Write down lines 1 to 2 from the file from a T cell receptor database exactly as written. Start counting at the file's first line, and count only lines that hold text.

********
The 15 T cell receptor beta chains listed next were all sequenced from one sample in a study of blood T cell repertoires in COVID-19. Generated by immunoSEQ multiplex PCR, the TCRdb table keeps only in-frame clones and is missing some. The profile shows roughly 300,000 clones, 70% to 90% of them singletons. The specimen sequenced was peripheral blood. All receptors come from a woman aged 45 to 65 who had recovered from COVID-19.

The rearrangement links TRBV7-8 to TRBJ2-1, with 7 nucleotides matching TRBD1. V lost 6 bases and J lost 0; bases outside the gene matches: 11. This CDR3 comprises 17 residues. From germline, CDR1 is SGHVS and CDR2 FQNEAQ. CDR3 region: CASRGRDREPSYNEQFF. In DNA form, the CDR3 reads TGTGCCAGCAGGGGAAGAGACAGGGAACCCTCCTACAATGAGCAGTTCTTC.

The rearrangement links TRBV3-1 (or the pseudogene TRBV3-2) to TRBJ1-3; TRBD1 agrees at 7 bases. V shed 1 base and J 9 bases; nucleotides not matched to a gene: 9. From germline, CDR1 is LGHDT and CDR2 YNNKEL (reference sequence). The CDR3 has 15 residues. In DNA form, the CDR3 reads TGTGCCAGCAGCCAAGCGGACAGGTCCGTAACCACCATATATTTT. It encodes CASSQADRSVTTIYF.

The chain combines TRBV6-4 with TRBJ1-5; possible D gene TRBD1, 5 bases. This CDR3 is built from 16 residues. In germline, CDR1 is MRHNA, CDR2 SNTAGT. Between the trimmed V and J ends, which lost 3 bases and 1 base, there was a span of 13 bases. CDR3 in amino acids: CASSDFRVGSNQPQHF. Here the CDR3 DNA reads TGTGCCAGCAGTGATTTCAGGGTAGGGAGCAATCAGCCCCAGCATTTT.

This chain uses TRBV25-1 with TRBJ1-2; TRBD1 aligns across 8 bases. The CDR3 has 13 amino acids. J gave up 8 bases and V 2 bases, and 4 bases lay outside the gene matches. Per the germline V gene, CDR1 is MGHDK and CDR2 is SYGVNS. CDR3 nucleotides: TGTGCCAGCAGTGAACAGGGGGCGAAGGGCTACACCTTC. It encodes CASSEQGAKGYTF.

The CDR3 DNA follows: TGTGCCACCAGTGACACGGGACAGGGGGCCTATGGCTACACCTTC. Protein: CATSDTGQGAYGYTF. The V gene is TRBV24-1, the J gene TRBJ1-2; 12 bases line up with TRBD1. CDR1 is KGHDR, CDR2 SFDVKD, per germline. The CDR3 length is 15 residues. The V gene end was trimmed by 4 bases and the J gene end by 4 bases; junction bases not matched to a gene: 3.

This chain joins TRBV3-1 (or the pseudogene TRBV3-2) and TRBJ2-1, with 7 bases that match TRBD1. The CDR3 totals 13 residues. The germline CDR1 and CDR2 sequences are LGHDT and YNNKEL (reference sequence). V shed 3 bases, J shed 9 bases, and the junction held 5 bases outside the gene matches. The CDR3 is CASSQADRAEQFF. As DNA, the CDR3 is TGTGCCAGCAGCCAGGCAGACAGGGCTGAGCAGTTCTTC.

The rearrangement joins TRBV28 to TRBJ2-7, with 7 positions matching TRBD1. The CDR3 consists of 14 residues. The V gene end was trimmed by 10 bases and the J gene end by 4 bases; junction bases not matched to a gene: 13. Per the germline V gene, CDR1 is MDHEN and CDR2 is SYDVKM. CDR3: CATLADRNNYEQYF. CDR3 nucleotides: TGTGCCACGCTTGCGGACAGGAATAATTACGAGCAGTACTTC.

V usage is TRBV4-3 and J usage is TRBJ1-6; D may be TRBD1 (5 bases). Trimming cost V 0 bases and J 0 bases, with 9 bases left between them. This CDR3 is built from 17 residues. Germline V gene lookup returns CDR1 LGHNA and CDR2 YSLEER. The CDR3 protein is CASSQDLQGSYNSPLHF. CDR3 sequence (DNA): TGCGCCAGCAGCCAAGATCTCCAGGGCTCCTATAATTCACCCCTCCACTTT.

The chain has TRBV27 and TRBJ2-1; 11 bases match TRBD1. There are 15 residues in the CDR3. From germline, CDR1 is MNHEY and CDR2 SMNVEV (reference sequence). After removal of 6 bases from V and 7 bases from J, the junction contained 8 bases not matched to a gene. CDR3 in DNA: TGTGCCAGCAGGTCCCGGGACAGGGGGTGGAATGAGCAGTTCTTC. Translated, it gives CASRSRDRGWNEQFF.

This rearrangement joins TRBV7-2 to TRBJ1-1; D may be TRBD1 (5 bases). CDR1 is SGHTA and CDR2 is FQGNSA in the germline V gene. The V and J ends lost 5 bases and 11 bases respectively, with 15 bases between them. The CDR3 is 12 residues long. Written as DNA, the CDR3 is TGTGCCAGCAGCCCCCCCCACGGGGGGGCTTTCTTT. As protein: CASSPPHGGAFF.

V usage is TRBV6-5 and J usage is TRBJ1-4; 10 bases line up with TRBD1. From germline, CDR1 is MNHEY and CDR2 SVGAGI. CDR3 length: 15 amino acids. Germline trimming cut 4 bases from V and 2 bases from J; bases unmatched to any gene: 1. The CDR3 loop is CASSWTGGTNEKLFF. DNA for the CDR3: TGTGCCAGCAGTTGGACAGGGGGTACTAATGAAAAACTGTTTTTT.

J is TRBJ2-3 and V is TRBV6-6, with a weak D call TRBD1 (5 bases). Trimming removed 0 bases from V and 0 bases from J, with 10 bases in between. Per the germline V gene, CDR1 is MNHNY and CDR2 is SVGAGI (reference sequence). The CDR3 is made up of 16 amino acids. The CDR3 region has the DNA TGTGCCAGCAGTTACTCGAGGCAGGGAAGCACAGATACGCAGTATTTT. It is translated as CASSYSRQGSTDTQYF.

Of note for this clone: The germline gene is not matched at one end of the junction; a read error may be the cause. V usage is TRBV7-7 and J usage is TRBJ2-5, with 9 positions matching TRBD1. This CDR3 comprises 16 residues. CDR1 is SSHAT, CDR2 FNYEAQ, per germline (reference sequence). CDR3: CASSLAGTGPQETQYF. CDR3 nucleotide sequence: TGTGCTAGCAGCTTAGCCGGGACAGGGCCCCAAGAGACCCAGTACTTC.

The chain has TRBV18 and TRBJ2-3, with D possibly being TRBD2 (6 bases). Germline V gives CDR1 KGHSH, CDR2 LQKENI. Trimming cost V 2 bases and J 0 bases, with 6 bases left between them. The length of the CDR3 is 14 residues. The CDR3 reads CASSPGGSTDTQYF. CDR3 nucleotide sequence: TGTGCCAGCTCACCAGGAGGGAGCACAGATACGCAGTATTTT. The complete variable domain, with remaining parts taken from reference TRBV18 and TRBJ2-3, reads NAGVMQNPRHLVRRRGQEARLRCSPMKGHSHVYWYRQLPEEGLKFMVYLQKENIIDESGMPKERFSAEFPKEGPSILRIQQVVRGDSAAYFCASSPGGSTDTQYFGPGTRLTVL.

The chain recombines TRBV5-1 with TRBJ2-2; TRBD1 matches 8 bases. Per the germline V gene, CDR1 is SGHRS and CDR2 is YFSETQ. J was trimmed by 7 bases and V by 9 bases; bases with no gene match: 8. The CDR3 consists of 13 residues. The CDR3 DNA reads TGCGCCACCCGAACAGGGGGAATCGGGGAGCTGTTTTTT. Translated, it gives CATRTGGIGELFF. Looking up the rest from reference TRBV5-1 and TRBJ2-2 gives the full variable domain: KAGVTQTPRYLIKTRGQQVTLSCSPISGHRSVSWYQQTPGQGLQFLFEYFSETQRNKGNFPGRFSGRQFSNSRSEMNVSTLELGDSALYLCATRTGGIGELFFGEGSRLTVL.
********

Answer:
The 15 T cell receptor beta chains listed next were all sequenced from one sample in a study of blood T cell repertoires in COVID-19. Generated by immunoSEQ multiplex PCR, the TCRdb table keeps only in-frame clones and is missing some. The profile shows roughly 300,000 clones, 70% to 90% of them singletons. The specimen sequenced was peripheral blood. All receptors come from a woman aged 45 to 65 who had recovered from COVID-19.

The rearrangement links TRBV7-8 to TRBJ2-1, with 7 nucleotides matching TRBD1. V lost 6 bases and J lost 0; bases outside the gene matches: 11. This CDR3 comprises 17 residues. From germline, CDR1 is SGHVS and CDR2 FQNEAQ. CDR3 region: CASRGRDREPSYNEQFF. In DNA form, the CDR3 reads TGTGCCAGCAGGGGAAGAGACAGGGAACCCTCCTACAATGAGCAGTTCTTC.